186. Home for The Brave:Part I


Blogging in cyberspace is an interesting endeavor. When you blog on  homeless veterans’ issues it’s a pretty sure bet that most folks who pass by this site do so without much thought to the plight of our homeless veterans. Afterall, just one click will take readers to a variety of topics that are much more lighthearted than hearing about our brave men and women of the military who find themselves living in poverty and without shelter in this country. So, it was with great enthusiasm that Wanderingvets was asked to post an essay about homeless veterans in Maine by a reader who feels that our homeless veterans are deserving of so much more national attention than what they have been given. Wanderingvets feel downright delighted to know that there are people out their who give pause to the plight of our veterans and are honored to be a place where homeless veteran advocates can share their thoughts.

In corresponding with the author of this essay I asked what  infomation they would like to share with readers.

I am a concerned citizen.  I am not a veteran nor is anyone in my family currently in the service, although my husband’s family has a long history of service to the country.  My work involves assisting communities with implementation and use of data collection systems to support homeless advocacy and funding opportunities.  I have two Associate degrees – one in Business and one in Computer Sciences.  I am currently pursuing a Bachelor’s degree in Computer Sciences as a pre-cursor to a Masters in Research.  My long term goals are to work from my home doing research for communities on social issues.

Homes for the Brave:

Ending Veteran Homelessness in Maine


The United States is known worldwide for its military strength. Since the birth of our nation, we have defended our basic beliefs of freedom on domestic and foreign soil – initially freeing ourselves from legislative and religious persecution, and then providing critical support to allies in times of peace and war, protecting innocent civilians during times of international crisis, providing humanitarian efforts during natural disasters, and more recently, protecting ourselves from the long-extended arm of terrorism. Integral to the success of our military are the thousands of men and women who choose service to country as a career and the thousands more who make up our Reserve forces. In 2007, there were 1,000,000 U.S. citizens in the military1.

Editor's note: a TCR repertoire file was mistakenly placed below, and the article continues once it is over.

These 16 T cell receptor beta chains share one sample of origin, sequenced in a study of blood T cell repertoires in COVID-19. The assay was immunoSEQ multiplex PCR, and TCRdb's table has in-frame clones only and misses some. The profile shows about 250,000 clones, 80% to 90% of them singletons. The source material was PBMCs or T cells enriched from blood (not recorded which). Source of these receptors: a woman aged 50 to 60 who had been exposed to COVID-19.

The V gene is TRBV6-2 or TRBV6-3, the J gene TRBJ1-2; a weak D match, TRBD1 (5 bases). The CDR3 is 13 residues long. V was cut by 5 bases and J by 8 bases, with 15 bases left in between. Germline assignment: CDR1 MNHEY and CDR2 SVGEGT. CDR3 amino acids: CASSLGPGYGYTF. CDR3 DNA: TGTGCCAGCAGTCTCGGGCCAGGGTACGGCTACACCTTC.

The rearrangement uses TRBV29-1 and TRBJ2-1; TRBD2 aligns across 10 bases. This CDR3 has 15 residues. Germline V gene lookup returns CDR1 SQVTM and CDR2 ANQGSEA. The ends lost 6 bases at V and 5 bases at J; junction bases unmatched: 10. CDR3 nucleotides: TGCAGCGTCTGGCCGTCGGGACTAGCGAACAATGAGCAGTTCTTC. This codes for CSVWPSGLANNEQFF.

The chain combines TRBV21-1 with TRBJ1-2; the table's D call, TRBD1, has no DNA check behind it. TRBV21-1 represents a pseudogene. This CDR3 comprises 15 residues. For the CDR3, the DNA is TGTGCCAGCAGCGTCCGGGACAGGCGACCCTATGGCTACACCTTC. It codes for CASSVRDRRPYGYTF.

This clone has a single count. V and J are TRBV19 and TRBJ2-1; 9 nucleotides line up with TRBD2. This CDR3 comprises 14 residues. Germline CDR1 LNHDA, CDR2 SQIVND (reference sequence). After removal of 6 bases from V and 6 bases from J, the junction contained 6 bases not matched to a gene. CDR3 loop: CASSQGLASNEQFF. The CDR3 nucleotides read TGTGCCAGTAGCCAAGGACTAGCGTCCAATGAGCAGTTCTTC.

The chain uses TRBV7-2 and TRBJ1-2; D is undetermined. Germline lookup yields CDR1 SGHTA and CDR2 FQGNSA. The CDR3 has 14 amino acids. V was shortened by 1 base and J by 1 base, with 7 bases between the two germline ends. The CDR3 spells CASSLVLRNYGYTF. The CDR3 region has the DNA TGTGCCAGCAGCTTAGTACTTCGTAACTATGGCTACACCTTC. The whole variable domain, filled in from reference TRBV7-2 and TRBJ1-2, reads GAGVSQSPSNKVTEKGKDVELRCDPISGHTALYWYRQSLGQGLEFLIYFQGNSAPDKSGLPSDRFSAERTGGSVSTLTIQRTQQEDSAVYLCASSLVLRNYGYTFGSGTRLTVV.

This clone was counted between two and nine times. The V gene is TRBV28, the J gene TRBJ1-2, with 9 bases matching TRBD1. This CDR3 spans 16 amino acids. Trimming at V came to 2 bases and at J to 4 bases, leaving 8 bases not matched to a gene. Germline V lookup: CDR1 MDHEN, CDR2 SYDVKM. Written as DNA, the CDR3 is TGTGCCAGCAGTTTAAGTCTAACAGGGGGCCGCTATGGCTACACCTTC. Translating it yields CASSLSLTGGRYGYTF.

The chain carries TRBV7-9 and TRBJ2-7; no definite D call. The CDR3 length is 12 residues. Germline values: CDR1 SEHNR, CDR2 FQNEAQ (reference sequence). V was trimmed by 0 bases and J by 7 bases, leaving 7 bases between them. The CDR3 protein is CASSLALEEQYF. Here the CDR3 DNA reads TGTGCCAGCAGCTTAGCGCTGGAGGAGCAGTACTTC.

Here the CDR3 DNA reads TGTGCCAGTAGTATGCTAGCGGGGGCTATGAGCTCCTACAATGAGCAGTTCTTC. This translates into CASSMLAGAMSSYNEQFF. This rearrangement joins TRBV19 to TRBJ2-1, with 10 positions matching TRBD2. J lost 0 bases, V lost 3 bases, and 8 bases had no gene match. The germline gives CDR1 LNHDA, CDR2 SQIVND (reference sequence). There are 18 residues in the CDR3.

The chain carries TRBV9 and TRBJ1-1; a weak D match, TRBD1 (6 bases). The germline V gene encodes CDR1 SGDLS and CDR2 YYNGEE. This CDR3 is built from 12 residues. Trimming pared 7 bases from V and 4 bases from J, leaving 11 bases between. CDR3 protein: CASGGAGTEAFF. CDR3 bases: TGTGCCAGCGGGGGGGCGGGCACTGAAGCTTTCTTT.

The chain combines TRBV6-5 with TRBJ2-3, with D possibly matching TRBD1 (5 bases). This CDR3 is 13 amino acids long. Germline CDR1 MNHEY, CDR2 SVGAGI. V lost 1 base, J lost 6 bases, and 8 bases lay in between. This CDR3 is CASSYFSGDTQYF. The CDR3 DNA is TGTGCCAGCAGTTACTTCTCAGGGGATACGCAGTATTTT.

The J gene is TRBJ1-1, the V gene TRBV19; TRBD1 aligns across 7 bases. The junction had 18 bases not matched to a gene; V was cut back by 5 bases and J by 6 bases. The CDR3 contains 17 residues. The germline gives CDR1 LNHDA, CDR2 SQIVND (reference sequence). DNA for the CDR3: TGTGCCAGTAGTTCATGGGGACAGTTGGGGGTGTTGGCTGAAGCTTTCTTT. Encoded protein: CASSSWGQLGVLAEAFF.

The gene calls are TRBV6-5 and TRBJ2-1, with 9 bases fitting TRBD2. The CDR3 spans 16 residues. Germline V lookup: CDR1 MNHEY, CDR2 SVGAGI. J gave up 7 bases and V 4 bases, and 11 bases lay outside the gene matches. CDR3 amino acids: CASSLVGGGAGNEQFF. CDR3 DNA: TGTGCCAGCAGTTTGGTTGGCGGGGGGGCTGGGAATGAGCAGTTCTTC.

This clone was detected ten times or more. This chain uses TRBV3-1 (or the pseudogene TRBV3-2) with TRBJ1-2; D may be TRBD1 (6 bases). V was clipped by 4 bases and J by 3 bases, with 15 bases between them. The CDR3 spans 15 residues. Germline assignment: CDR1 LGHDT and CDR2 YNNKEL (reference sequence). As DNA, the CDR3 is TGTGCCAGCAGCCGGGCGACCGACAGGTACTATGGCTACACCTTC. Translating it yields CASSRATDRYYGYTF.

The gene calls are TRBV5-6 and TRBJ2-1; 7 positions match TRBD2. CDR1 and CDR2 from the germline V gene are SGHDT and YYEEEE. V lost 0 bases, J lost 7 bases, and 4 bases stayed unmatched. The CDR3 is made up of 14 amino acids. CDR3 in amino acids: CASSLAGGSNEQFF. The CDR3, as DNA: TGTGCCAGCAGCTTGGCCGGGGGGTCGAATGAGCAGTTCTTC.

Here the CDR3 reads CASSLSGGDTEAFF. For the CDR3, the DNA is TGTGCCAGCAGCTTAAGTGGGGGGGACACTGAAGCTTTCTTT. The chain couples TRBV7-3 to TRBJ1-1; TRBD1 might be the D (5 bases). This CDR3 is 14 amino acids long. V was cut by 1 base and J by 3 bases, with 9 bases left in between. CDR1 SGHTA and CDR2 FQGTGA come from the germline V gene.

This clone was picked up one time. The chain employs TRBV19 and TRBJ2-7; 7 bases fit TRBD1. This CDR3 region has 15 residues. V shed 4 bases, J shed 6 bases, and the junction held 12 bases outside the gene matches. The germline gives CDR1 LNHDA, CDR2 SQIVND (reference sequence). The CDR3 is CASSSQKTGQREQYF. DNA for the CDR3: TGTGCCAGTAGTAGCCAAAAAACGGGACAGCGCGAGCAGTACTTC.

Military Service-Members represent the best in all of us: a dedication to a sense of duty, willingness to stand and fight for what they believe in, a willingness to protect others and their property above themselves. They are grounded, disciplined, clear-sighted, dedicated, responsible, hardworking, and steadfast. Veterans are more stable than non-veterans, with only a 5.8% poverty rate compared to the 12.3% of their non-veteran counterparts2. They are more likely than the general population to be homeowners (80% of veterans versus 69% of the general population) and nearly half of those have paid off their mortgages and own their homes “free and clear”3.

So how can it be that there were 154,000 homeless veterans in the United States in 20074?

Veteran Homelessness in Maine

Maine has a veteran population of 144,0075. Of that population, 478 self-identified6 veterans were homeless at one time or another during 20077. They were primarily white men and more than half were between the ages of 45 and 54. While the percentage of homeless veterans in Maine is lower than the national average, there is also an exponentially disparate lack of programs and services to address the needs of the veterans living in the state. Veterans are also becoming homeless and requesting services much sooner than in the past – after Vietnam, it generally took 9 to 12 years for a veteran’s circumstances to deteriorate to the point of homelessness. Veterans returning from Iraq and Afghanistan are seeking services within just a few months of returning from tours of duty. Additionally, the estimates for homeless veterans is considered significantly higher than reported through Maine’s statewide Homeless Management Information System (HMIS) for two noteworthy reasons: not all homeless service providers are contributing data to the system and for those that are, an alarmingly, statistically significant, number of responses on veteran status is missing.